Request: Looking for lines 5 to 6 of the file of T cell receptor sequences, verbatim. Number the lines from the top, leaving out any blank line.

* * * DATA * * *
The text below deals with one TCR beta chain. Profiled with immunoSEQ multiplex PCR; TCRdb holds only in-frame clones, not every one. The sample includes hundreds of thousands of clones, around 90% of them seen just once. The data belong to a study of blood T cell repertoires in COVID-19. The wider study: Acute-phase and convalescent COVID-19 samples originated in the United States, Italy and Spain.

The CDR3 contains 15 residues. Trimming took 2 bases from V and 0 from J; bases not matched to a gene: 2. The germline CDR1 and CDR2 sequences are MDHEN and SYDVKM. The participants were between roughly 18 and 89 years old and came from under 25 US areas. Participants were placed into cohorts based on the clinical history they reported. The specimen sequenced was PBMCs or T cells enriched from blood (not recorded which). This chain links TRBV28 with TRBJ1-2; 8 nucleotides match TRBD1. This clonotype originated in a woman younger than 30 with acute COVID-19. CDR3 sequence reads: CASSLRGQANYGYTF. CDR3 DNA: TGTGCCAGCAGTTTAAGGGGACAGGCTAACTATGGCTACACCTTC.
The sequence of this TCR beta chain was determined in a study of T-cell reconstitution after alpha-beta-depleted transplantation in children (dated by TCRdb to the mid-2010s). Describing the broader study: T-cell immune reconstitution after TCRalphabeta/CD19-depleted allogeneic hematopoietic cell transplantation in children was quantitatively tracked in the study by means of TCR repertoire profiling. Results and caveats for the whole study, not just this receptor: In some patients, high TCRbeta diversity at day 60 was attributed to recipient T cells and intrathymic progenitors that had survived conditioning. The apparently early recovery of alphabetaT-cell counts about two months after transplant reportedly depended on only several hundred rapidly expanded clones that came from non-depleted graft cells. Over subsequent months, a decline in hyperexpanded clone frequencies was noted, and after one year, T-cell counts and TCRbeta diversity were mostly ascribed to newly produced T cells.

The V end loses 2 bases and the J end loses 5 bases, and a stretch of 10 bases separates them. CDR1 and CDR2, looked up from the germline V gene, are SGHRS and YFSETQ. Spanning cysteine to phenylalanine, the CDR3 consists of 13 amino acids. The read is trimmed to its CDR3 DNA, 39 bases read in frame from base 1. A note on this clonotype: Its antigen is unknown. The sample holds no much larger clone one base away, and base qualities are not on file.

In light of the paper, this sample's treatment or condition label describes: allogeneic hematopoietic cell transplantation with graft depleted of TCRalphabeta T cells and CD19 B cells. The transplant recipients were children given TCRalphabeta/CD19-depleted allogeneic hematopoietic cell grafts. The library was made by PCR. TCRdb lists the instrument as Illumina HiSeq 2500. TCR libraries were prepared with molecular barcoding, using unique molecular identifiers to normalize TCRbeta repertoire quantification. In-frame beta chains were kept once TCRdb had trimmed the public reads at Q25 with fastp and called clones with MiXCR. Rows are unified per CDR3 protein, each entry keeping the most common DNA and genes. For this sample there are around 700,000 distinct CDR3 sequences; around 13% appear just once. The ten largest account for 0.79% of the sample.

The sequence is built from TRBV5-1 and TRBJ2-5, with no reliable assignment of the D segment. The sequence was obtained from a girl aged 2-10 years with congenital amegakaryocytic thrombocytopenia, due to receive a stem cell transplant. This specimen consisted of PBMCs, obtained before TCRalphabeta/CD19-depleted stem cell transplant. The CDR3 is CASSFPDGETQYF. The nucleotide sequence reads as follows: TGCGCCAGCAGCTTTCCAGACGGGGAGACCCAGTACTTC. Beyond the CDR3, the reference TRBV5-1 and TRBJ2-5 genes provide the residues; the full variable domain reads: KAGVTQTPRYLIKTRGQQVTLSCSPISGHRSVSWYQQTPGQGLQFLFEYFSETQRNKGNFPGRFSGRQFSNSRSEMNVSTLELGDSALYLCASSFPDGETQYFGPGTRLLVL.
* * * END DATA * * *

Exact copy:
In light of the paper, this sample's treatment or condition label describes: allogeneic hematopoietic cell transplantation with graft depleted of TCRalphabeta T cells and CD19 B cells. The transplant recipients were children given TCRalphabeta/CD19-depleted allogeneic hematopoietic cell grafts. The library was made by PCR. TCRdb lists the instrument as Illumina HiSeq 2500. TCR libraries were prepared with molecular barcoding, using unique molecular identifiers to normalize TCRbeta repertoire quantification. In-frame beta chains were kept once TCRdb had trimmed the public reads at Q25 with fastp and called clones with MiXCR. Rows are unified per CDR3 protein, each entry keeping the most common DNA and genes. For this sample there are around 700,000 distinct CDR3 sequences; around 13% appear just once. The ten largest account for 0.79% of the sample.

The sequence is built from TRBV5-1 and TRBJ2-5, with no reliable assignment of the D segment. The sequence was obtained from a girl aged 2-10 years with congenital amegakaryocytic thrombocytopenia, due to receive a stem cell transplant. This specimen consisted of PBMCs, obtained before TCRalphabeta/CD19-depleted stem cell transplant. The CDR3 is CASSFPDGETQYF. The nucleotide sequence reads as follows: TGCGCCAGCAGCTTTCCAGACGGGGAGACCCAGTACTTC. Beyond the CDR3, the reference TRBV5-1 and TRBJ2-5 genes provide the residues; the full variable domain reads: KAGVTQTPRYLIKTRGQQVTLSCSPISGHRSVSWYQQTPGQGLQFLFEYFSETQRNKGNFPGRFSGRQFSNSRSEMNVSTLELGDSALYLCASSFPDGETQYFGPGTRLLVL.